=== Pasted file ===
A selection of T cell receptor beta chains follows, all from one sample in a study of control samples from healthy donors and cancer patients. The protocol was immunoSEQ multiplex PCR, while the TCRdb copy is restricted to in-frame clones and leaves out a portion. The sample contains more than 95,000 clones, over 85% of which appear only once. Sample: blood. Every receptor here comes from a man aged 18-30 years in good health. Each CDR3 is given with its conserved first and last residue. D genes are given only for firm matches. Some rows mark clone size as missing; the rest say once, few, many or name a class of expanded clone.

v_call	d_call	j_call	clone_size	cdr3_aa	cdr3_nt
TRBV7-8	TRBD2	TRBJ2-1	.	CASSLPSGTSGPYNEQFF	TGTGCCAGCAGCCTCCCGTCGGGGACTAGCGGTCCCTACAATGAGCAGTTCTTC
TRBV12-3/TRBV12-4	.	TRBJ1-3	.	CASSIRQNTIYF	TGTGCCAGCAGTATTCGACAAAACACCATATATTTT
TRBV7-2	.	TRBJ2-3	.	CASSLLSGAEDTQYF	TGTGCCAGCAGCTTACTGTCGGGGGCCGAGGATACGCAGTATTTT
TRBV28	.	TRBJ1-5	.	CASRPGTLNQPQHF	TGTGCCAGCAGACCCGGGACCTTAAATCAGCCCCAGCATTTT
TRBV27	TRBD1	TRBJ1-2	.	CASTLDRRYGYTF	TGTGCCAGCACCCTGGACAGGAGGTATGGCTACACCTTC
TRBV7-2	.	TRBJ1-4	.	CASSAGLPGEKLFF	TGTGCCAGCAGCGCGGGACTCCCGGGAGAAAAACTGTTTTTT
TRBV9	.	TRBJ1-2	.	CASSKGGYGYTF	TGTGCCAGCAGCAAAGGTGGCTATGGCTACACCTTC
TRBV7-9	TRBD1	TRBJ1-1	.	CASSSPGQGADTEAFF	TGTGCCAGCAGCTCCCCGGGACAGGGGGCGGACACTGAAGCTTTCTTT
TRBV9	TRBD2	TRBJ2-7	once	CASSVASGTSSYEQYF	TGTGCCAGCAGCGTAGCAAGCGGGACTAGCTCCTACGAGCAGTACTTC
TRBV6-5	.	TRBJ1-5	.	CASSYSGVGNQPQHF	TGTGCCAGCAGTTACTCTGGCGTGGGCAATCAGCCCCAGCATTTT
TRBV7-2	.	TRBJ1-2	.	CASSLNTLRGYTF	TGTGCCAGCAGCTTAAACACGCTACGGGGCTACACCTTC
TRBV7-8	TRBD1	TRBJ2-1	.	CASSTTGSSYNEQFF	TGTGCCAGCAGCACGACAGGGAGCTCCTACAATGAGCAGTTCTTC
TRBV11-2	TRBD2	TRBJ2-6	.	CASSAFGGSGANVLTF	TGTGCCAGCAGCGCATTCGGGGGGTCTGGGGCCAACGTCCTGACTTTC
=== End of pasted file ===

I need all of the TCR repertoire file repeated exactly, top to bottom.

A selection of T cell receptor beta chains follows, all from one sample in a study of control samples from healthy donors and cancer patients. The protocol was immunoSEQ multiplex PCR, while the TCRdb copy is restricted to in-frame clones and leaves out a portion. The sample contains more than 95,000 clones, over 85% of which appear only once. Sample: blood. Every receptor here comes from a man aged 18-30 years in good health. Each CDR3 is given with its conserved first and last residue. D genes are given only for firm matches. Some rows mark clone size as missing; the rest say once, few, many or name a class of expanded clone.

v_call	d_call	j_call	clone_size	cdr3_aa	cdr3_nt
TRBV7-8	TRBD2	TRBJ2-1	.	CASSLPSGTSGPYNEQFF	TGTGCCAGCAGCCTCCCGTCGGGGACTAGCGGTCCCTACAATGAGCAGTTCTTC
TRBV12-3/TRBV12-4	.	TRBJ1-3	.	CASSIRQNTIYF	TGTGCCAGCAGTATTCGACAAAACACCATATATTTT
TRBV7-2	.	TRBJ2-3	.	CASSLLSGAEDTQYF	TGTGCCAGCAGCTTACTGTCGGGGGCCGAGGATACGCAGTATTTT
TRBV28	.	TRBJ1-5	.	CASRPGTLNQPQHF	TGTGCCAGCAGACCCGGGACCTTAAATCAGCCCCAGCATTTT
TRBV27	TRBD1	TRBJ1-2	.	CASTLDRRYGYTF	TGTGCCAGCACCCTGGACAGGAGGTATGGCTACACCTTC
TRBV7-2	.	TRBJ1-4	.	CASSAGLPGEKLFF	TGTGCCAGCAGCGCGGGACTCCCGGGAGAAAAACTGTTTTTT
TRBV9	.	TRBJ1-2	.	CASSKGGYGYTF	TGTGCCAGCAGCAAAGGTGGCTATGGCTACACCTTC
TRBV7-9	TRBD1	TRBJ1-1	.	CASSSPGQGADTEAFF	TGTGCCAGCAGCTCCCCGGGACAGGGGGCGGACACTGAAGCTTTCTTT
TRBV9	TRBD2	TRBJ2-7	once	CASSVASGTSSYEQYF	TGTGCCAGCAGCGTAGCAAGCGGGACTAGCTCCTACGAGCAGTACTTC
TRBV6-5	.	TRBJ1-5	.	CASSYSGVGNQPQHF	TGTGCCAGCAGTTACTCTGGCGTGGGCAATCAGCCCCAGCATTTT
TRBV7-2	.	TRBJ1-2	.	CASSLNTLRGYTF	TGTGCCAGCAGCTTAAACACGCTACGGGGCTACACCTTC
TRBV7-8	TRBD1	TRBJ2-1	.	CASSTTGSSYNEQFF	TGTGCCAGCAGCACGACAGGGAGCTCCTACAATGAGCAGTTCTTC
TRBV11-2	TRBD2	TRBJ2-6	.	CASSAFGGSGANVLTF	TGTGCCAGCAGCGCATTCGGGGGGTCTGGGGCCAACGTCCTGACTTTC